PRS’ three debut pedals—an optical compressor, overdrive, and dual flanger—do not feel like willy-nilly concessions to market pressures. In fact, in keeping with PRS tradition and ethos, these pedals seem selected and designed to offer minimal intrusion on the guitar/amp relationship if the player chooses that route. But they also have the bandwidth to be bold and even positively extroverted. Unsurprisingly, they are also built to a very high standard of quality and reflect an intense attention to detail.
Read the reviews of each pedal here.
Great pedal giveaways keep coming during week #5 of Pedalmania! You could win gear from Carvin Audio, EHX, Gamechanger Audio, Hotone Audio, PRS, and Wren and Cuff!
The design criteria for the X1 was to deliver the sounds of the classic Carvin X-100B amplifier in a compact package with added connectivity. The result is a full tube preamp in a pedal format, able to fit in a carry-on or backpack. The X1 incorporates tube technology with simple, yet flexible modern features to interface with many types of gear.
The polyphonic STRING9 String Ensemble transforms a guitar into nine different string ensembles and string synthesizers while requiring zero modifications, special pickups, or MIDI implementation. It relies on the same technology powering all EHX 9 Series pedals. In a 9 Series first, the STRING9 includes the signature EHX Freeze effect on 3 of the presets to sample and hold notes and chords with infinite sustain.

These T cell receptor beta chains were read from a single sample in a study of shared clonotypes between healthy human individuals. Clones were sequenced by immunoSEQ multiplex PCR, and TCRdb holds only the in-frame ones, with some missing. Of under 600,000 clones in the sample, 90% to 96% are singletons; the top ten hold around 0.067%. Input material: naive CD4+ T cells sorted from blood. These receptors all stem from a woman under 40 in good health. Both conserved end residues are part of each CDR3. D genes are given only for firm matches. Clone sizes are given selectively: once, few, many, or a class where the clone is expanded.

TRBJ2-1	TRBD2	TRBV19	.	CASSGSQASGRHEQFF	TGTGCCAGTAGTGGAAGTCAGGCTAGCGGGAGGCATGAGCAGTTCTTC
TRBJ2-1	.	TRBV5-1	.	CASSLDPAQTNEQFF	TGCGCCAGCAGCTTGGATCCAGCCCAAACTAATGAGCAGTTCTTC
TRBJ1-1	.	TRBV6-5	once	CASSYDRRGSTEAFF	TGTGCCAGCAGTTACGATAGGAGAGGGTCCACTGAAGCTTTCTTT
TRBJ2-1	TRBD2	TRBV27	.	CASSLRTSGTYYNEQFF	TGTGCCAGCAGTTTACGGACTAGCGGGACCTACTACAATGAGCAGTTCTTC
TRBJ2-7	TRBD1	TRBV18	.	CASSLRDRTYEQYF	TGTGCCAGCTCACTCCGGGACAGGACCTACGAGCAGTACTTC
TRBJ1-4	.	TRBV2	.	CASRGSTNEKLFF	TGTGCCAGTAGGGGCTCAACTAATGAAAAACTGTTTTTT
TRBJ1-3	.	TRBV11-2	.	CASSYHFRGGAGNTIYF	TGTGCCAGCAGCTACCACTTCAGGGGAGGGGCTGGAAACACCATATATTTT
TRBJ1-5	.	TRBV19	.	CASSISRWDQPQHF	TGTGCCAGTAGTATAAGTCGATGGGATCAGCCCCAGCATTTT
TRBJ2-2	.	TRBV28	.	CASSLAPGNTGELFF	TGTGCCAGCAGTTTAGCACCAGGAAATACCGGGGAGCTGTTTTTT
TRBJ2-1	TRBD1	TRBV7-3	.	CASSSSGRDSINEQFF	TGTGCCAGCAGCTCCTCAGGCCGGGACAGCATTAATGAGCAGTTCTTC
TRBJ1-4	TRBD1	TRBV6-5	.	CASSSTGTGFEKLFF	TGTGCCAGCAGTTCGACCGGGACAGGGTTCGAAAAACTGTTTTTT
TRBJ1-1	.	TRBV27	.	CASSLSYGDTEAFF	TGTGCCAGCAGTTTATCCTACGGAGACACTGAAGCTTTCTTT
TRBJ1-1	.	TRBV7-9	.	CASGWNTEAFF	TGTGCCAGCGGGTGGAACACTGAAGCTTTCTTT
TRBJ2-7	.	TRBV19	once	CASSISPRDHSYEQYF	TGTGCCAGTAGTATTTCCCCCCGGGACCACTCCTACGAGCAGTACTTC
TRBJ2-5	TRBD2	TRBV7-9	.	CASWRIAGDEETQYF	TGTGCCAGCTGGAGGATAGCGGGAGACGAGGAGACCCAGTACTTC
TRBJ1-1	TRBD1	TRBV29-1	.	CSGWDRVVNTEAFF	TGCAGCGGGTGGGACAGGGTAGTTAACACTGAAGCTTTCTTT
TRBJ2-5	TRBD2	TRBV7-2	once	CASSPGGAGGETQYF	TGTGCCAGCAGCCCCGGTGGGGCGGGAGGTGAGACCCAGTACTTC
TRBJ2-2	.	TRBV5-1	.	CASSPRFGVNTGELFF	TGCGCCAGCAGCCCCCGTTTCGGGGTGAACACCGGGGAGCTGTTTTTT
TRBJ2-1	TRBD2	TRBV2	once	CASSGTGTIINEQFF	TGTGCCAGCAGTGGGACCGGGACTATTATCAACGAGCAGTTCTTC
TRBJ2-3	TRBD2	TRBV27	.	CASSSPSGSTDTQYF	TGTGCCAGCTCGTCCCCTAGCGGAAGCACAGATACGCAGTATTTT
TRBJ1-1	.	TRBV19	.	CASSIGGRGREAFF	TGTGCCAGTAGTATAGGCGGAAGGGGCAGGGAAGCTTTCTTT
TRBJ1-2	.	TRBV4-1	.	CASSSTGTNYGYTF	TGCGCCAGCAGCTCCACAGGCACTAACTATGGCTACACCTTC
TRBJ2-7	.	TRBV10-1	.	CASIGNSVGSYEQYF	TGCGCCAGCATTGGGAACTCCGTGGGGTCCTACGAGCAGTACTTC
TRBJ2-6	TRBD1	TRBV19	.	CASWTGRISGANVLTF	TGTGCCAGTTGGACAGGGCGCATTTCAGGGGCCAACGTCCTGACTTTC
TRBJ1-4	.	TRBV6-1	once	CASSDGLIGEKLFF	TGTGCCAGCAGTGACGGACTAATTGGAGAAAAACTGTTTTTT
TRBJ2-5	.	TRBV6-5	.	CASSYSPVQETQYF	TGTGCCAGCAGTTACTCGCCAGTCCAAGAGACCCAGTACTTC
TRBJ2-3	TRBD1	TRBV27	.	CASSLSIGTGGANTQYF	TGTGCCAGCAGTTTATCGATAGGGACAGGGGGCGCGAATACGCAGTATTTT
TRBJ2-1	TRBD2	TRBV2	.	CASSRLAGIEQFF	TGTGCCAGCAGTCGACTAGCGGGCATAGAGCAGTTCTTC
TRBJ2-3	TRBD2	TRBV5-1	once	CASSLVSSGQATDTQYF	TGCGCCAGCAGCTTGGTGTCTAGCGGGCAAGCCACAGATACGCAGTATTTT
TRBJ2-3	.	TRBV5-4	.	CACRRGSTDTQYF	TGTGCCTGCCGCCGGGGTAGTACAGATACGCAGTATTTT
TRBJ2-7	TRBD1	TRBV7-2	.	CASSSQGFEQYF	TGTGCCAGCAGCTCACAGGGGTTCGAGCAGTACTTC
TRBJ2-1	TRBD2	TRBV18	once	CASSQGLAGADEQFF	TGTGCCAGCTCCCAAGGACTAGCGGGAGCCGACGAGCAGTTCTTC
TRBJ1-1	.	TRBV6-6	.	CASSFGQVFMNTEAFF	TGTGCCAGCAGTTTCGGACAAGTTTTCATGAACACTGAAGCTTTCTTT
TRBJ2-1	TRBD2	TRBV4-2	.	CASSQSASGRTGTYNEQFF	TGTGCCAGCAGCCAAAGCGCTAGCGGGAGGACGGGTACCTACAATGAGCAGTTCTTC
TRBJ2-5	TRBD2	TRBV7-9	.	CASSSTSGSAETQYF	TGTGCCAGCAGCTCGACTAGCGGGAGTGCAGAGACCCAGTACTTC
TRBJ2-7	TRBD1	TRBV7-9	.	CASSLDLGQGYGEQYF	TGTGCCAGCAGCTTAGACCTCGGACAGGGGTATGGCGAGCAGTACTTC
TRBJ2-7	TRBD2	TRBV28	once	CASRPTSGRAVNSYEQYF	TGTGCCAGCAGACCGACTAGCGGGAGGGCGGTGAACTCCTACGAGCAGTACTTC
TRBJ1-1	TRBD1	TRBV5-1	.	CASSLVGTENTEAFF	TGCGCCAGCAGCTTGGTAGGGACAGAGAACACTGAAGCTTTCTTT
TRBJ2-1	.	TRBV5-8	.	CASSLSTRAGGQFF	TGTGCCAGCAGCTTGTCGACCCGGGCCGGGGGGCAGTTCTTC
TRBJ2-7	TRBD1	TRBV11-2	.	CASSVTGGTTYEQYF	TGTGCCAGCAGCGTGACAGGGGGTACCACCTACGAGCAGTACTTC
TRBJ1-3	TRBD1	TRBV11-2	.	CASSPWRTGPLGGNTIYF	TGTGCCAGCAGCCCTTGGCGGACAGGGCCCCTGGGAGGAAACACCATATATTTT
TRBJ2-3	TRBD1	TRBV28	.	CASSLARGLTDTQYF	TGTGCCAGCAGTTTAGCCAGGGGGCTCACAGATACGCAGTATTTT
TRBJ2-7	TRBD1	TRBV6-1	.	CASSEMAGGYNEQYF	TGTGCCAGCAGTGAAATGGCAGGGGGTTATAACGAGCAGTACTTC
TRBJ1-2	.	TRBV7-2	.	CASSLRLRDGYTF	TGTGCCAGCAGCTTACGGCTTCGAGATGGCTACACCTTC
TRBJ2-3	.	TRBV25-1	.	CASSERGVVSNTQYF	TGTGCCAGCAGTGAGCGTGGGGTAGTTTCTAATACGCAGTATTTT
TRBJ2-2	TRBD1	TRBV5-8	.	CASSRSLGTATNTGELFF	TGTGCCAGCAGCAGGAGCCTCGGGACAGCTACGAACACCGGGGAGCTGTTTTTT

The LIGHT Pedal is an optical spring reverb that combines all the best features of a classic spring reverb with an innovative infrared optical sensor system and a unique effects section. Create countless new types of reverb textures that have never been possible before.
Ampero Press 25kΩ Edition is a compact, passive volume/expression 2-in-1 pedal designed not only for controlling Ampero II Stomp* but also for other musical devices (with external EXP pedal jacks requiring 25kΩ EXP resistance) or being used as a passive volume pedal. It has a solid aluminum alloy casing, delivering a smooth and comfortable user experience.
The PRS Horsemeat transparent overdrive is a from-scratch circuit designed to enhance guitar tone without coloring it. Using germanium diodes, Horsemeat will give throatiness without sounding nasal or too high-pitched and harmonic richness by boosting both low- and high-end frequencies, all while providing more available headroom. Depending on the setting, the PRS Horsemeat can be used as a clean boost, straight overdrive, or even enhance an amplifier’s distortion by slightly pushing the front end of the amp’s preamp section.
PRS pedals were created to be high-end pieces of audio gear.
Designed by PRS Guitars in Stevensville, MD, USA. Made in the USA.
The “Triangle Knob” era Big Muffs have been known to have up to 18 different circuits within the same enclosure-style during the inconsistent early years at EH in NYC. Some of these circuits sounded glorious, some, not so great.
Having done many vintage restorations over the years, Matt was not sure what to expect when this wounded pedal landed DOA on his bench for a restoration.
Once the much needed repairs were complete, and after the first strum of a chord blasting through the pedal, all in the shop immediately knew that this particular triangle muffer was indeed, one of the GOOD ONE’s.
Like the original unit, The Good One uses ceramic disc capacitors, odd component values, and the much loved mojo producing vintage style carbon composition resistors. Add to that our premium-line heavy duty folded steel enclosure, top tier building quality, and you’ve got a pedal destined to be a future classic.